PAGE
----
Now I am on the hard part of the course for me, soft grass! Need to ride this part mostly out of the saddle to keep my speed up, in doing so it’s killing my legs and lower back. Some gravel paths come next, I ride past the big tree covering my fan club as they hide from the rain, and now head up to the start line to complete lap one.

Things go quite consistent from here to the finish 6 laps later. I consistently go backwards in placings, consistently get slower going up the run/walk up, and the pain in my lower back consistently lets me know its needing oiled or something.

After a lot of determination to keep riding the bike with its bar tape peeling off along with the very low front brake hood angle. (that made my hand slide off going downhill towards that fence every lap) I happily managed to cross the line after 47 minutes of a 40-minute race in 47th place.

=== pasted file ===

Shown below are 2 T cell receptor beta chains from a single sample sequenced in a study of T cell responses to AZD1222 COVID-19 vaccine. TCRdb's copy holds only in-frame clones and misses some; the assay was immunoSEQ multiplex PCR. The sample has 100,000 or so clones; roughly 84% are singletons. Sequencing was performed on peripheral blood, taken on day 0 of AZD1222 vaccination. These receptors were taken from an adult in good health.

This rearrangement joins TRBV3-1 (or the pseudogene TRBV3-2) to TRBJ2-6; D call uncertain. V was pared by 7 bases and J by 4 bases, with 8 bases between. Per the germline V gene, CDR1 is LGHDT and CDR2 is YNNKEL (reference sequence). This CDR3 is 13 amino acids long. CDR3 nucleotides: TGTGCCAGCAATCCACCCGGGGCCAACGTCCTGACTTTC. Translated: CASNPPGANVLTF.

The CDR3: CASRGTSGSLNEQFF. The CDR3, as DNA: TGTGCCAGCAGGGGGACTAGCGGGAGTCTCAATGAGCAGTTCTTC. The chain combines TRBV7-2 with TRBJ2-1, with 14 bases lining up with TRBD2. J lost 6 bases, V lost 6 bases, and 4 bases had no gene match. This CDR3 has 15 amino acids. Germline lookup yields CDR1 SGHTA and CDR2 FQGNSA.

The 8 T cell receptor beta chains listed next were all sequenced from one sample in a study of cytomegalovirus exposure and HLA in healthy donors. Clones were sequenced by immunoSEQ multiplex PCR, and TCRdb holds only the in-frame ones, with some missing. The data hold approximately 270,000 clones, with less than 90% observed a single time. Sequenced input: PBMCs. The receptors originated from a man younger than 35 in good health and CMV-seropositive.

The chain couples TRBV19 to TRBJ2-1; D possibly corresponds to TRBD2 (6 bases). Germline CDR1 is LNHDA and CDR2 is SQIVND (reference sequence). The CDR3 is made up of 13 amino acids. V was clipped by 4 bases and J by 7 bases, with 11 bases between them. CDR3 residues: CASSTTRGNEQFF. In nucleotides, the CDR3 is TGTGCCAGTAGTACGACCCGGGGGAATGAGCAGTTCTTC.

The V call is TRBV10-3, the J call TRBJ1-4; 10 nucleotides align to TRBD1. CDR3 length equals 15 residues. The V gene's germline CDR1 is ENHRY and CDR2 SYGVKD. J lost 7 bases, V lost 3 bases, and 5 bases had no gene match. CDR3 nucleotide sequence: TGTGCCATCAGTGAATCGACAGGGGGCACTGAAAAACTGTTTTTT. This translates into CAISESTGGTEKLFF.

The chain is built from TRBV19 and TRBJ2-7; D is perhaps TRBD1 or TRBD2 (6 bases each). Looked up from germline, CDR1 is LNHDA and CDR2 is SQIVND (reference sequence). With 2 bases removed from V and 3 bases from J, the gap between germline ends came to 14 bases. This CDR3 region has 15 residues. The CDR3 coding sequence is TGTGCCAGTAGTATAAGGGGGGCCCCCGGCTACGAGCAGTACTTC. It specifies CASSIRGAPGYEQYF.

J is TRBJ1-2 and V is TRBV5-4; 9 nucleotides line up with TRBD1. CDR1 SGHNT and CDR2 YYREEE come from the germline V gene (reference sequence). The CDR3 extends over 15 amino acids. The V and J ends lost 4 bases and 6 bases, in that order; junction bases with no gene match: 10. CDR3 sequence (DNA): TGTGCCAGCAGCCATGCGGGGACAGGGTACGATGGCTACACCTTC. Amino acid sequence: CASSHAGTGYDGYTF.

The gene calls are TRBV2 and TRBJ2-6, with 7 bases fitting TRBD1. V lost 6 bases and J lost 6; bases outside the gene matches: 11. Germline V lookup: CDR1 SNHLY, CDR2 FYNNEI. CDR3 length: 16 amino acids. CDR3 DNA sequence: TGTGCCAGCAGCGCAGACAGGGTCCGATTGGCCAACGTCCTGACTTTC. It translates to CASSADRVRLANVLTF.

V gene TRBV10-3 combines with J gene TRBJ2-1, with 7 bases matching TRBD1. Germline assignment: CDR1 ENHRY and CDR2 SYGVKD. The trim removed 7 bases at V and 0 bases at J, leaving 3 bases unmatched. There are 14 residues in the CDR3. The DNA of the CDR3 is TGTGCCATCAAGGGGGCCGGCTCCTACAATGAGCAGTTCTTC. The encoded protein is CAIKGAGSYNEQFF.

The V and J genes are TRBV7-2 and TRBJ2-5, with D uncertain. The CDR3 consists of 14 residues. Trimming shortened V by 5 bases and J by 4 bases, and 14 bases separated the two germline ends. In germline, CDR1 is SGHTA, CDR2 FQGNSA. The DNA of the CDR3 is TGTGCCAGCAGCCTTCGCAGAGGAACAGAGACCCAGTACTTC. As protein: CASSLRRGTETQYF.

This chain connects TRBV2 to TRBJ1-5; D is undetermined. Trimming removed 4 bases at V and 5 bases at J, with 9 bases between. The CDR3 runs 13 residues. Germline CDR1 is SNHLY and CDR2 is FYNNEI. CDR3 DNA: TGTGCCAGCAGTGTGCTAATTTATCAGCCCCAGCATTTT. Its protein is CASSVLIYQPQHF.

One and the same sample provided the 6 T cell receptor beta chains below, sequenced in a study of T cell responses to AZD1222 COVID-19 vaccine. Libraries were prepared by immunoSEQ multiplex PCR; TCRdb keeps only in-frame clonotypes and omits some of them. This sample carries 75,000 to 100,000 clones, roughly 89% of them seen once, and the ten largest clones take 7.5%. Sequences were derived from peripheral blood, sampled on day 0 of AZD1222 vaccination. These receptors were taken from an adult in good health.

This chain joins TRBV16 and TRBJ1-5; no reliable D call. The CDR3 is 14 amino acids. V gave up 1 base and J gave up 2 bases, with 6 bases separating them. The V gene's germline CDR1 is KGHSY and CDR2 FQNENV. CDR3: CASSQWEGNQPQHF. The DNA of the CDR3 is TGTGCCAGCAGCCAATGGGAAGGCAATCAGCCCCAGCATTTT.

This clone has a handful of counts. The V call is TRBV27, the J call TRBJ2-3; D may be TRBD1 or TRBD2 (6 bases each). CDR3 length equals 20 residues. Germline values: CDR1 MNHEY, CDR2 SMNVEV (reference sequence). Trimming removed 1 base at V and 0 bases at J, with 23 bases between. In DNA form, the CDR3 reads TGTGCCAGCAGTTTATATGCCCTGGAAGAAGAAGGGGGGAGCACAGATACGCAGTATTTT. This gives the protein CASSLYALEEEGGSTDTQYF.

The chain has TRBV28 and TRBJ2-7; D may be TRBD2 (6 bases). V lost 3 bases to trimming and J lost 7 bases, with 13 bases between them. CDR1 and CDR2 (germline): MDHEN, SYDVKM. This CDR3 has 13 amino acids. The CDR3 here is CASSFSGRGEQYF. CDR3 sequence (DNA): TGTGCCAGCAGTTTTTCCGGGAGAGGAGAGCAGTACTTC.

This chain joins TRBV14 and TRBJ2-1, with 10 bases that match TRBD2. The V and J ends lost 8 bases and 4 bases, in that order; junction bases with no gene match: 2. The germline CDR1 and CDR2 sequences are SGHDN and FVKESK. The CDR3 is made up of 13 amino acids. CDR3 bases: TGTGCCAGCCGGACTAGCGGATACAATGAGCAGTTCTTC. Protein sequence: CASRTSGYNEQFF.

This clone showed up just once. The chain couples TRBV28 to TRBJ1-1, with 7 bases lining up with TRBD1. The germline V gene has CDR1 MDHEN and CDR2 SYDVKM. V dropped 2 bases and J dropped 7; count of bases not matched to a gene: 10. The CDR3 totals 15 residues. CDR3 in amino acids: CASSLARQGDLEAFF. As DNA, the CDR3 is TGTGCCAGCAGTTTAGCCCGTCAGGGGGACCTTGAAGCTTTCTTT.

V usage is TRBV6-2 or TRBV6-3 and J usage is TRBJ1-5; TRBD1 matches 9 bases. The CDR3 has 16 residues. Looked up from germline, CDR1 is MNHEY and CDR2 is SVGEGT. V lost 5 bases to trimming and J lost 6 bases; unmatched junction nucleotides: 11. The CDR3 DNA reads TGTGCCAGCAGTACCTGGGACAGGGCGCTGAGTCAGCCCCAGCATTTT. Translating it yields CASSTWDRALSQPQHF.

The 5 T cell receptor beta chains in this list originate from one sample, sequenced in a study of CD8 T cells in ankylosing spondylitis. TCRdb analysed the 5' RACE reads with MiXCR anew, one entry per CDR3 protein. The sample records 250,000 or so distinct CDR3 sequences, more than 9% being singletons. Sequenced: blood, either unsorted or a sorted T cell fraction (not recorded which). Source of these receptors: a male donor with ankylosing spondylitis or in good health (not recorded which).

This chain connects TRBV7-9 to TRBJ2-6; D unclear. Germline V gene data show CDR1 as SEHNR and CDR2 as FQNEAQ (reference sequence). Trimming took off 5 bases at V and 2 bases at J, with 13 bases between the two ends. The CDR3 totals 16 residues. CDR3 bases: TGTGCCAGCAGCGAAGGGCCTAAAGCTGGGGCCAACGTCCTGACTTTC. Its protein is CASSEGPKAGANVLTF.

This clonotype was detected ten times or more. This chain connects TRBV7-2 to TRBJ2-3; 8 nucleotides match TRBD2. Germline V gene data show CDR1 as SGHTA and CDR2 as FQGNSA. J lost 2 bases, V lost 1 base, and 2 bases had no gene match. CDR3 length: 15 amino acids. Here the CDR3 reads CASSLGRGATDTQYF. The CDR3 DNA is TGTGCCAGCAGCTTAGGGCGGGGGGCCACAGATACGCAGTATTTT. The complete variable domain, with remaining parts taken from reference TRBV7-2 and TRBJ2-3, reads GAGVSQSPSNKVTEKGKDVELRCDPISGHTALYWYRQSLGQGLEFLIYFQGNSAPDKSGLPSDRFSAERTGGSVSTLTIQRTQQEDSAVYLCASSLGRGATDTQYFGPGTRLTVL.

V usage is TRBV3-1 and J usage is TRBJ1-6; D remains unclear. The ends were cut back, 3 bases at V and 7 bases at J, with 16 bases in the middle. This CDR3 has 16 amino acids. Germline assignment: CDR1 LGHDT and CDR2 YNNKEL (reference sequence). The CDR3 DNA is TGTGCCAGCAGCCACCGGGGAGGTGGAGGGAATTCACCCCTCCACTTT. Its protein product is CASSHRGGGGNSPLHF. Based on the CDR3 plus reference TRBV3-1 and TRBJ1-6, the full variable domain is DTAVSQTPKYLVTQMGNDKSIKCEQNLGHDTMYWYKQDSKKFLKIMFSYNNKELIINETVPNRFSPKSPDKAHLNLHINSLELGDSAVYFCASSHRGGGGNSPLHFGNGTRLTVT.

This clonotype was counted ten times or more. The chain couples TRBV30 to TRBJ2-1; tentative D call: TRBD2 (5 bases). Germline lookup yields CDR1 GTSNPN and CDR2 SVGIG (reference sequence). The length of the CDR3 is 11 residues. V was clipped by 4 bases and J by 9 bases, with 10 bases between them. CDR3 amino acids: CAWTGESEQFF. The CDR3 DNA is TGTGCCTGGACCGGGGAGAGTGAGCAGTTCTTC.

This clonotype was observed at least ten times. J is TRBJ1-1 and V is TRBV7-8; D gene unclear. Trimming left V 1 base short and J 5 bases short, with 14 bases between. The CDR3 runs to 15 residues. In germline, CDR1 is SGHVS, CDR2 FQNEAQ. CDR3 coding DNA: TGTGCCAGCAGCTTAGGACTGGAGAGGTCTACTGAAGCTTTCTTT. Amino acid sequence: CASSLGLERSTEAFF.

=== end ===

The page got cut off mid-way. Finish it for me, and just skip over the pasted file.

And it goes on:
A few changes have been made since my last race here two years ago. I quite liked doing the neutralised ride up from the Castle, then the mad dash over the stone carpark as a start. The turns on the red ash tennis courts were removed, but I don’t mind not having slower turns to do. Another missing part was after struggling up the run-up we went down into the woods, a thin natural trail was great along with the fallen logs that had to be jumped. Don’t get me wrong the course still had its challenges and was a great addition to the series races.

After reflecting on my first race back, I now know, there will be some great battles at the back of the bunch this season with the HTCC crew (happy trail cross collective) as were all fat and slow now, not just them.

See you all at the next one, Callender Park 7.10.18

Thanks to the Organiser Stewart and his band of helpers from the Bike Shed. Rothesay’s Weekend Of Cycling has something for everyone, so next year get yourself over.

Thanks to Richard Croasdale for the capturing and letting me have use of images at the run-up.

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Full results are found here.

Head to the Facebook page to see the full photo gallery.